For those of us paying close attention to the bumper car rally that is the 2020 Democratic primary, most of the policy discussion seems to be anchored in the battle between bold, transformative proposals like the Green New Deal and Medicare for All and more immediate pragmatic solutions like improving Obamacare.
While the issues of climate change and health care are massive and pressing policy concerns, it’s created a two-lane primary where most candidates fall in line with whatever political niche they’re trying to carve out. It’s either a race to the left or a race toward the center, leaving few genuine opportunities for candidates to stand out on the merits of their own proposals.
Enter Julian Castro, the former mayor of San Antonio and Secretary of Housing and Urban Development who has frequently managed to stand out from his rivals by offering policy proposals rooted in his real-life experience as mayor of a major American city and as a cabinet official charged with improving equality and opportunity in housing for all Americans.
Castro has, at times, sounded like he’s running to be America’s Mayor. He was the first candidate to unveil his immigration policy and has devoted serious time and energy to discuss issues like policing, lead-tainted water, and housing, all incredibly pressing issues felt throughout our nation but in particular in our urban core.
At first blush, Castro’s focus on issues more commonly debated in our city halls than our Congress seems like a neat way to promote his background and biography while taking substantive stands. While this is an efficient political tactic, it overlooks one important fact about Castro’s platform: it’s shrewd and effective policymaking.
Looking at the issue of housing, which his time at HUD uniquely qualifies him to speak on, Castro is able to articulate positions that most of the 2020 Democrats haven’t, including reducing rent burdens for working Americans, eradicating homelessness and effectively combating discrimination. He’s also able to offer practical policies that can help make an impact on climate change.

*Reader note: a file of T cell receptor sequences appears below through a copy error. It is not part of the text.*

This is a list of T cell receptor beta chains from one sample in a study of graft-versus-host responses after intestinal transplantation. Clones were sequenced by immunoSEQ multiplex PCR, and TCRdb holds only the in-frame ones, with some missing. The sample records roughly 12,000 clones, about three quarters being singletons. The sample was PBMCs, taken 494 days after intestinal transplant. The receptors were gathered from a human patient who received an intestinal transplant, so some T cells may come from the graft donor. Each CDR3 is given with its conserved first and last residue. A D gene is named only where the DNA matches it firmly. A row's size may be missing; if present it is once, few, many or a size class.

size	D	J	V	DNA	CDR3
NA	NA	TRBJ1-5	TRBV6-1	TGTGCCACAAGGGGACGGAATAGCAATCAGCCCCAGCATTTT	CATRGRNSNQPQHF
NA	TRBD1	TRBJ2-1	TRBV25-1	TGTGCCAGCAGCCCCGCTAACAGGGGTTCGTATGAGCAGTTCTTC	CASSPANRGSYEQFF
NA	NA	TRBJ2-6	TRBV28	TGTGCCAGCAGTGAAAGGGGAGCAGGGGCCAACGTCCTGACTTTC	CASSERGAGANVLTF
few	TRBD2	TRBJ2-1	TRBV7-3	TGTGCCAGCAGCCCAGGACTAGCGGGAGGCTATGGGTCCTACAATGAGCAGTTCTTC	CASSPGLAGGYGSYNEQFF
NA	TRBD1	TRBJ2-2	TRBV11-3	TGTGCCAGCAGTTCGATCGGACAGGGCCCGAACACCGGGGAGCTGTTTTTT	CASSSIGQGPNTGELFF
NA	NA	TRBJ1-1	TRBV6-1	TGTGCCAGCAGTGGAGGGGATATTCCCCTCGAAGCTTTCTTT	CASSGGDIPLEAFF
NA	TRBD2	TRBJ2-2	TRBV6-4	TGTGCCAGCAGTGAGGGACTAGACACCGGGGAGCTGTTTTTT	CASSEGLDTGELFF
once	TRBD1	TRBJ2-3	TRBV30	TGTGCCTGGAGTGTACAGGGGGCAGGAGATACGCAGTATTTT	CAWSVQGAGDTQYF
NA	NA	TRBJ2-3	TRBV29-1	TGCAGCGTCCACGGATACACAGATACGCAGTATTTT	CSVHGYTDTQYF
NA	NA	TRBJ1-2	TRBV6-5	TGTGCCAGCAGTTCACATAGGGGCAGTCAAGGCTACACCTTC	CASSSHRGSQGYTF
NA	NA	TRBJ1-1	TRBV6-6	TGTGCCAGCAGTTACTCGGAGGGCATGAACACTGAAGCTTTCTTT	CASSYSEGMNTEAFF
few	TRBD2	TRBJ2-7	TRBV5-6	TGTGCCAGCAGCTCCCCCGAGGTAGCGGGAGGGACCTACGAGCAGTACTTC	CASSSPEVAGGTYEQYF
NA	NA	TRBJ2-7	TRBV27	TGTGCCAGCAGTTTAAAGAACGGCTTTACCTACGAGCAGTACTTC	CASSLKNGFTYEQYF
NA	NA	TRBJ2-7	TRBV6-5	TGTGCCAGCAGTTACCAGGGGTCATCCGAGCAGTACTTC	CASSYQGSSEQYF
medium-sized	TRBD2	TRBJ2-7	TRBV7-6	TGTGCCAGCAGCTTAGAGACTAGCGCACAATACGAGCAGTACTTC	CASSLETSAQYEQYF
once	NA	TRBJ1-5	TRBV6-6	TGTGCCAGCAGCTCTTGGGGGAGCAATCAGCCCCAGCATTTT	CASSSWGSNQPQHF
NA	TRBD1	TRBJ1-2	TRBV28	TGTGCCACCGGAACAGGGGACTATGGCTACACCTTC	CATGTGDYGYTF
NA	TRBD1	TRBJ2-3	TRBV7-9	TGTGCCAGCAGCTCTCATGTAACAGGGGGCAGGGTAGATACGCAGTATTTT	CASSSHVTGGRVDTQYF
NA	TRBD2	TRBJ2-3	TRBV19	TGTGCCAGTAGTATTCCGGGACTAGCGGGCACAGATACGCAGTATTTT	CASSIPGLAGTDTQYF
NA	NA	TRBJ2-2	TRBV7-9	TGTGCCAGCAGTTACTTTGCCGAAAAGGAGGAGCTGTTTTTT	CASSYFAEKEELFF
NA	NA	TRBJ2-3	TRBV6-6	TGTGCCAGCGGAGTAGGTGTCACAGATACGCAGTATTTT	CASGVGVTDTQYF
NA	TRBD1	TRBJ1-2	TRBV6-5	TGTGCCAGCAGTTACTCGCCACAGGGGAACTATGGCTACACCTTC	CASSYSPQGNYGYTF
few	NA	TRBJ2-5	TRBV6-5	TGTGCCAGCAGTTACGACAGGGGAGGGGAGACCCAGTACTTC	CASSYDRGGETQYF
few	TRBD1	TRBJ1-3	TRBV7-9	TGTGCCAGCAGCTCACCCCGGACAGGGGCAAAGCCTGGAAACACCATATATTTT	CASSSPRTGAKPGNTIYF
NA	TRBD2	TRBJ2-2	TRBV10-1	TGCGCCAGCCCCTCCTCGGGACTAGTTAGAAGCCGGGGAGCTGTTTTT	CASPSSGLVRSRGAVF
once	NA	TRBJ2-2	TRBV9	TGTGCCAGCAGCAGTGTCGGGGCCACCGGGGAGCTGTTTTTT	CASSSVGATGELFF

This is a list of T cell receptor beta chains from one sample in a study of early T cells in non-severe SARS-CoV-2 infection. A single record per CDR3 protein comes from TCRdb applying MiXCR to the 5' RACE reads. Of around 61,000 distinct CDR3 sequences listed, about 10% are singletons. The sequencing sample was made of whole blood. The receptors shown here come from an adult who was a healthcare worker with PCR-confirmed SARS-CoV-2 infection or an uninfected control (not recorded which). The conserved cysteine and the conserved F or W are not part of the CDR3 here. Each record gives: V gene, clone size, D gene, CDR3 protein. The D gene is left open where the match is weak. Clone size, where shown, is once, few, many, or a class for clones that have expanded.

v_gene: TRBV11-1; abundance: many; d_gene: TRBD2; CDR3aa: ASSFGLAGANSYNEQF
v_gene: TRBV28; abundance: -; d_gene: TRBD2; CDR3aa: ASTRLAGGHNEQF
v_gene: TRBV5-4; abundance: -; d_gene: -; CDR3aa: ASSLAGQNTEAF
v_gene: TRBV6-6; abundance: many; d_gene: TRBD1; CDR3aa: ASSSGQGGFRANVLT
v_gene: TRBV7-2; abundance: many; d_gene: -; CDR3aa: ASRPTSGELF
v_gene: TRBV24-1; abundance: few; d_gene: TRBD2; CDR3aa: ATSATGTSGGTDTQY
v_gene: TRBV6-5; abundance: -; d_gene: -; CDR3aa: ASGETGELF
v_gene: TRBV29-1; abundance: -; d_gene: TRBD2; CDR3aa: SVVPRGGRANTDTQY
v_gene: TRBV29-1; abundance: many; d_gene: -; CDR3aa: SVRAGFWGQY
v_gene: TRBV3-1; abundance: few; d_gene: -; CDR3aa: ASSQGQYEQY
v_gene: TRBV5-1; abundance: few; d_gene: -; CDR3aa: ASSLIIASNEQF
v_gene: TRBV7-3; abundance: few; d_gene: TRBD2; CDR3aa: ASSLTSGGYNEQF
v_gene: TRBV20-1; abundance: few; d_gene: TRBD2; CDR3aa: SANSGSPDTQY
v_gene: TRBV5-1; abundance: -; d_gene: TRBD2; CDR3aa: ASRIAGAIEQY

At a time when we talk openly about the economic stratification in our nation being out of control and the existential threat of climate change threatening the existence of humankind, Castro is able to embrace progressive positions that make housing more affordable and fair for those who feel left out, while also making real progress on an issue that speaks broadly to Democratic voters. It’s smart, strategic policy craftsmanship.
Likewise, Castro’s decision to call for billions of dollars in funding to remove lead from our schools, apartments and even the soil could have a dramatic impact on the health of millions of Americans. As municipalities like Flint have continued to struggle to clean up after lead exposure impacted their community, this is a health care policy that also speaks to a startling racial disparity. While communities like Flint, with large black populations, are left to fend for themselves, more well-to-do communities are given the resources to prevent these problems from occurring in the first place.
Where Castro has truly shined and may be able to create a compelling contrast with one of the frontrunners is on his aggressive proposals to reform policing and justice in the United States. Castro was the first major candidate willing to face down a massive crisis of public health and trust, and he set a high marker for where Democrats should be on this issue. With large states like Texas, California, and Illinois (all of which have dealt with the scourge of officer-involved shootings) preparing to vote on Super Tuesday, Castro’s ability to connect with and mobilize voters in Houston, San Antonio, Los Angeles, and Chicago could give his candidacy surprising staying power.